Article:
Church Design Tidbits: Balconies and Landscaping

In this article, we’ll give some design details for two unrelated, but important, features of your church project: balcony seating and landscaping.

Balcony seating

When designed correctly, balcony seating has some benefits that are worth considering. Balconies can solve the problem of future expansion as the congregation grows and can allow a church with limited land to expand “upward” rather than “outward.” In fan-shaped shrines, a balcony can increase the number of seats by almost 50%. A future balcony should be planned from the beginning with the main structure completed during the construction of the sanctuary. A removable wall can temporarily hide this unfinished space.

Many people assume that a balcony is always an inexpensive and smart way to expand. However, the floor system, structural structure, riser structure, handrails and multiple stairs are an additional expense that is not incurred when sitting on the main level. However, the main problem with balcony seating is rarely related to construction costs. Many people complain of feeling like spectators when sitting on a balcony, and balconies often do not offer good visibility or easy access to the altar area. Also, it’s just hard to see someone’s face at more than 65 feet. Since the line of sight is down, the balcony railings and the person in front row also block the view. Under-balcony seating issues can include columns, low ceilings, and poor sound or lighting.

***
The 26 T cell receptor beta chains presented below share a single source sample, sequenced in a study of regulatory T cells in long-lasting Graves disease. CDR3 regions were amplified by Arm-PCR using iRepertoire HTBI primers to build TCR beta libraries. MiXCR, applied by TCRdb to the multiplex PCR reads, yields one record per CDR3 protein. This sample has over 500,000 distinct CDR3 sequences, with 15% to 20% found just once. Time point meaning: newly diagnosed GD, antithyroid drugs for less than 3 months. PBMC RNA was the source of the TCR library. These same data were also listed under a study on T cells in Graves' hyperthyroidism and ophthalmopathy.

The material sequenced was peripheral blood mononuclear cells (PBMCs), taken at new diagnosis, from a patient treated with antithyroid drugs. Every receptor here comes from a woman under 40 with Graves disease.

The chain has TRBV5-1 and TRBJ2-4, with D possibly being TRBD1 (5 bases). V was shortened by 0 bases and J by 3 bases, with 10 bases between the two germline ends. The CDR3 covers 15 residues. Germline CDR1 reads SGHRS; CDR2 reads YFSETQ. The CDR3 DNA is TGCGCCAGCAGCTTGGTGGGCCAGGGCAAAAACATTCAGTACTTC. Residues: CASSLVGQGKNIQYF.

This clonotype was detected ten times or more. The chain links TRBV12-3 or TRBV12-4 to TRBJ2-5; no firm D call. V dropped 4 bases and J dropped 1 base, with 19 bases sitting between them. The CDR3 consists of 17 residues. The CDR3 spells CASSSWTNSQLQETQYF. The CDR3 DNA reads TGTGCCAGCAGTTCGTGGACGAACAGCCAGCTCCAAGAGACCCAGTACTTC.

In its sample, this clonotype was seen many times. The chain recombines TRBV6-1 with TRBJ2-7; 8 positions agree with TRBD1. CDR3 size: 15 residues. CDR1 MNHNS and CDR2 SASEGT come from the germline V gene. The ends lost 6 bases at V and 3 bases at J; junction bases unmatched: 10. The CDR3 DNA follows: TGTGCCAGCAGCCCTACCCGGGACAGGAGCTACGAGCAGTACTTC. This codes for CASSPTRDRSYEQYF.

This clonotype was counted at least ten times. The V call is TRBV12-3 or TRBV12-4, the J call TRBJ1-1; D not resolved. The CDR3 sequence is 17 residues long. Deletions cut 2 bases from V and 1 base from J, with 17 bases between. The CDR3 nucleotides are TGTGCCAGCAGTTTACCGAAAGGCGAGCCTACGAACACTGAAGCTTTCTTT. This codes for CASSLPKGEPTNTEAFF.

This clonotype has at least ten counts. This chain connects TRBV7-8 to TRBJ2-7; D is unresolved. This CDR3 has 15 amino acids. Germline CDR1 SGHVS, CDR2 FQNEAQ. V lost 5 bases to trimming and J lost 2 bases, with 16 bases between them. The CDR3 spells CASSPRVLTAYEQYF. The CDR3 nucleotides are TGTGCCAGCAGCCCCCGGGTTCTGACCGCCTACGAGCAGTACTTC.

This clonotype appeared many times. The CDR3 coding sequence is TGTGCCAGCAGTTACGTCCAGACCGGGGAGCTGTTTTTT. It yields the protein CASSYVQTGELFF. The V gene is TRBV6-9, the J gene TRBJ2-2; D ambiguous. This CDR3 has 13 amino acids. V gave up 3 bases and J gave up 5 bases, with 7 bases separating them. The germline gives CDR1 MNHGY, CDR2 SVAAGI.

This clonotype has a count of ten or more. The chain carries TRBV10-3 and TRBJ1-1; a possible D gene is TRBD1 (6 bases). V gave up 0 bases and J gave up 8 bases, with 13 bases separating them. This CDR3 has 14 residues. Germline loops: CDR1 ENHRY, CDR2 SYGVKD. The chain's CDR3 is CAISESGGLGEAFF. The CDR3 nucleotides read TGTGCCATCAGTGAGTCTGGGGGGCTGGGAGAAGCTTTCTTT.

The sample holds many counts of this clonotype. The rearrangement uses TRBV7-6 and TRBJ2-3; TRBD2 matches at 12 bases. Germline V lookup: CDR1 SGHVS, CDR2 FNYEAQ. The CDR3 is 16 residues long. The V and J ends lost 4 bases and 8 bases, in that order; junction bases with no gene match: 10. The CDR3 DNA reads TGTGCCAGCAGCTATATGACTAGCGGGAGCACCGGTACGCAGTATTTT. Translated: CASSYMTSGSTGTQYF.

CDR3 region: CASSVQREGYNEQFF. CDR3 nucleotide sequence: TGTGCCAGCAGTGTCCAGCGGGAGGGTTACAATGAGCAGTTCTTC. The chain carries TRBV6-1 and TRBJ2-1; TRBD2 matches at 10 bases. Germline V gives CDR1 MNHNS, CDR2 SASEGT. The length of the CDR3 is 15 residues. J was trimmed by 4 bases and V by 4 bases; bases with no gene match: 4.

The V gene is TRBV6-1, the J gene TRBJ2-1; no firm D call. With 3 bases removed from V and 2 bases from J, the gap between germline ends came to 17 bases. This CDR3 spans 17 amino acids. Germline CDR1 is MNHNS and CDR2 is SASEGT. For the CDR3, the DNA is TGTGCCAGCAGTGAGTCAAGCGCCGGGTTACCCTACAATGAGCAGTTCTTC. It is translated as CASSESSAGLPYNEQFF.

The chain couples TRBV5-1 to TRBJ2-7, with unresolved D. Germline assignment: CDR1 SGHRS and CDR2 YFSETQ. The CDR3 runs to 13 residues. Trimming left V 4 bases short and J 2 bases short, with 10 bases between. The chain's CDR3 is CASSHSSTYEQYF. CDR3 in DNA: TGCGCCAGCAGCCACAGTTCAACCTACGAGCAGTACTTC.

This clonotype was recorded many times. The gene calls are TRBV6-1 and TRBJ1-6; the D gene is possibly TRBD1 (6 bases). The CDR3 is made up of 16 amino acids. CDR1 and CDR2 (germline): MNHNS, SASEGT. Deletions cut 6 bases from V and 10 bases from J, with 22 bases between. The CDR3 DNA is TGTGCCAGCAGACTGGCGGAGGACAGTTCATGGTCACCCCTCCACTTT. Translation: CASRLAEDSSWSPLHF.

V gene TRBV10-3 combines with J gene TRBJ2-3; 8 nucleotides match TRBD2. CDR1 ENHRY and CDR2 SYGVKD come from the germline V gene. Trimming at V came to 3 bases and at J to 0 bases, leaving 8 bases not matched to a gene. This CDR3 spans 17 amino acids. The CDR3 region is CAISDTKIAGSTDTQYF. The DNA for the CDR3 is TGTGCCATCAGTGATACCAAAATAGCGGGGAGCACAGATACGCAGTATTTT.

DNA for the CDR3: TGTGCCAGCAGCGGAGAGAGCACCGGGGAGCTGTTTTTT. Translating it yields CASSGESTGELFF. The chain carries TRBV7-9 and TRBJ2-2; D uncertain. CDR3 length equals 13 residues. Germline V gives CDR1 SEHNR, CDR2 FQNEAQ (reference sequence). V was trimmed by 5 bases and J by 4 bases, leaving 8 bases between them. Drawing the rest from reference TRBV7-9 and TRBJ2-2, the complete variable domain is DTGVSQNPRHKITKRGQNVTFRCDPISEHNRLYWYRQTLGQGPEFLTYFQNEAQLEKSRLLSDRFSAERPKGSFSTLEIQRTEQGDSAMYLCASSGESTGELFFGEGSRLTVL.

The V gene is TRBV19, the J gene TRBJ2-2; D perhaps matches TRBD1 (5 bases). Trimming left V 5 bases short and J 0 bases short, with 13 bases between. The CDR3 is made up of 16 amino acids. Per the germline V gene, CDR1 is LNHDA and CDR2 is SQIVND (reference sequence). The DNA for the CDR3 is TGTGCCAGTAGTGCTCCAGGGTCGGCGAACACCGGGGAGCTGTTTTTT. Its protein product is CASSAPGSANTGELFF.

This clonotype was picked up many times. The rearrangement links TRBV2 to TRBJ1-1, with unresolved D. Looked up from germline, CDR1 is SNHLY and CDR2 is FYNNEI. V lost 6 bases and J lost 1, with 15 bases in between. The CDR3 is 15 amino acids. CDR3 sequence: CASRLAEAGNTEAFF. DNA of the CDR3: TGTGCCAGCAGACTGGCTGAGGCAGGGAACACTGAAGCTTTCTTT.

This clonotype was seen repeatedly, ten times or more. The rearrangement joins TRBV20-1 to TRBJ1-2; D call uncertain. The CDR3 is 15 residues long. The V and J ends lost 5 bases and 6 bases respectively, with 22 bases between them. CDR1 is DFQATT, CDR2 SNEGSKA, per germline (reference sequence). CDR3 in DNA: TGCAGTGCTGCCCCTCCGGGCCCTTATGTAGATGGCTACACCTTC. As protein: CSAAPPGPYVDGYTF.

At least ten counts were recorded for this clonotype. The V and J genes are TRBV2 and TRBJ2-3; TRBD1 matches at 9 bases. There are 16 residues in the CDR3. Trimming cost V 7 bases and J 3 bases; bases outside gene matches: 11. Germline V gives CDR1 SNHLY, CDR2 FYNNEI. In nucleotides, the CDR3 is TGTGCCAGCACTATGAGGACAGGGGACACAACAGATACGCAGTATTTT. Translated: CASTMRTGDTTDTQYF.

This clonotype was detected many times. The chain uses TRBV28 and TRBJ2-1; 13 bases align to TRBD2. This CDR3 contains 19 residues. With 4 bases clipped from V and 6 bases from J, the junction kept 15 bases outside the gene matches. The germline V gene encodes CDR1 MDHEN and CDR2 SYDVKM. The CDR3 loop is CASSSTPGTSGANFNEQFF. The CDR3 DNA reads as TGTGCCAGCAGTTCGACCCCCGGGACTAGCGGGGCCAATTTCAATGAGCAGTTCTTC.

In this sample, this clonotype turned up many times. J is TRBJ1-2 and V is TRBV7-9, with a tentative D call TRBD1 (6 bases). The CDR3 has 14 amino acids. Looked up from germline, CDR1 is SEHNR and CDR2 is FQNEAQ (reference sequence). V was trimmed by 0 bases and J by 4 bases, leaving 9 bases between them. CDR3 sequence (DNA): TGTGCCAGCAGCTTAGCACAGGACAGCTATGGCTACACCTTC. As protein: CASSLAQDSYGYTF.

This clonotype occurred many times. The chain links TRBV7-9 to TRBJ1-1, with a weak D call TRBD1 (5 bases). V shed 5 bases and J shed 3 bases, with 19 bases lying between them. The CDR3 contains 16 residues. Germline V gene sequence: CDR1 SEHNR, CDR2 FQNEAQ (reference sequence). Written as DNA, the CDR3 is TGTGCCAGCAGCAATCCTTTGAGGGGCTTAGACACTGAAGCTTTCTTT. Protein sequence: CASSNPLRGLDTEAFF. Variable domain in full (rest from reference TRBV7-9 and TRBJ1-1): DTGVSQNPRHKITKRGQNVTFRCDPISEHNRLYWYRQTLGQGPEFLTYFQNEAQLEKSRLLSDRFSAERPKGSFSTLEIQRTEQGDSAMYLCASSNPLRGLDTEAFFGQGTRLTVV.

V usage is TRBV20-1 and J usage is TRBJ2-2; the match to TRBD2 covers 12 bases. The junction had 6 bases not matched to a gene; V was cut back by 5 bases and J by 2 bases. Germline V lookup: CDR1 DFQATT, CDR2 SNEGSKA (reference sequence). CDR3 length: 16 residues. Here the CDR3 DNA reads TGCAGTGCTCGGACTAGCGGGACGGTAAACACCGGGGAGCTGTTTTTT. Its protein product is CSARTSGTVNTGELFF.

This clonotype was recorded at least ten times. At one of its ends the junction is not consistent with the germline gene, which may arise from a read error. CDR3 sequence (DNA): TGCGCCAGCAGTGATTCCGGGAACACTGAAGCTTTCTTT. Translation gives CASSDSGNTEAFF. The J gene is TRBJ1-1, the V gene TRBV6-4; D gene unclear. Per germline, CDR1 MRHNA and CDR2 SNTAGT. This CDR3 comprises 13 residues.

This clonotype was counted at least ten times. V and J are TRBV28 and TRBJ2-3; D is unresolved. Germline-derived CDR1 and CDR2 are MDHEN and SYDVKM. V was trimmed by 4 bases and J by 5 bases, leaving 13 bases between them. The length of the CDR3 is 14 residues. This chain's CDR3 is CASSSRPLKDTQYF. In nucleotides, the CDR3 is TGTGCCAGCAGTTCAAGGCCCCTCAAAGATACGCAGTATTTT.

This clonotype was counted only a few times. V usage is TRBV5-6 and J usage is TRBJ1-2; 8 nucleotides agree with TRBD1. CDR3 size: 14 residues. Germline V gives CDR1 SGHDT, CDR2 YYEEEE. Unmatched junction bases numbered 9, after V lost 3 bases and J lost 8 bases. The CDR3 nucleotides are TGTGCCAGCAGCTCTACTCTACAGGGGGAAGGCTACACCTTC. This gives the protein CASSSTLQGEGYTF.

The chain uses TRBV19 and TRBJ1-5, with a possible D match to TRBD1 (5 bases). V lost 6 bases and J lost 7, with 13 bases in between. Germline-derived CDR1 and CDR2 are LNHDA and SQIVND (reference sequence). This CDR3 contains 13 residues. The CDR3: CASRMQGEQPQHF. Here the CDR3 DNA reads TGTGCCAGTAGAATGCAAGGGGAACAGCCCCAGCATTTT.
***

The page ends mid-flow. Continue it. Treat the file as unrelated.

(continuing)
Some good design elements include stairs or stadium seats on the sides with easy access to the main floor, two steps per row for increased visibility, high-back benches to alleviate the fear of falling forward, glass or narrow rails in the upper half of balcony walls and large screen video monitors or projection screens.


While landscaping can greatly increase the value, beauty, and comfort of a church site, most architecture firms do not provide detailed landscaping design in their scope of services unless specifically requested by the owner. Many jurisdictions will require a rudimentary landscaping plan consisting of a site plan indicating the location, type, and size of new and existing trees and shrubs, grass and mulch areas, as well as an erosion control plan. . It is now common for permitting authorities to require landscaping islands in parking areas based on the amount of pavement. These islands are usually located at the end of the parking lines. However, the landscaping of the islands can become an impediment to snow removal. In transitional yards (a green area that separates the church parking lot or buildings from adjoining residential or commercial properties), permitting authorities also require a screen of trees and shrubs.

Deciduous trees to the south and west of the building will shade and cool the church in the summer, but will let the sunlight warm through the bare branches in the winter. The church should select hardy plant types that require little maintenance. Be aware that the small shrubs being planted may grow too quickly to be placed near parking lots, sidewalks, and buildings.

The church should consider the benefits of good garden design. A skilled landscape architect can be hired to develop a landscaping master plan that can be developed over time as funding becomes available.

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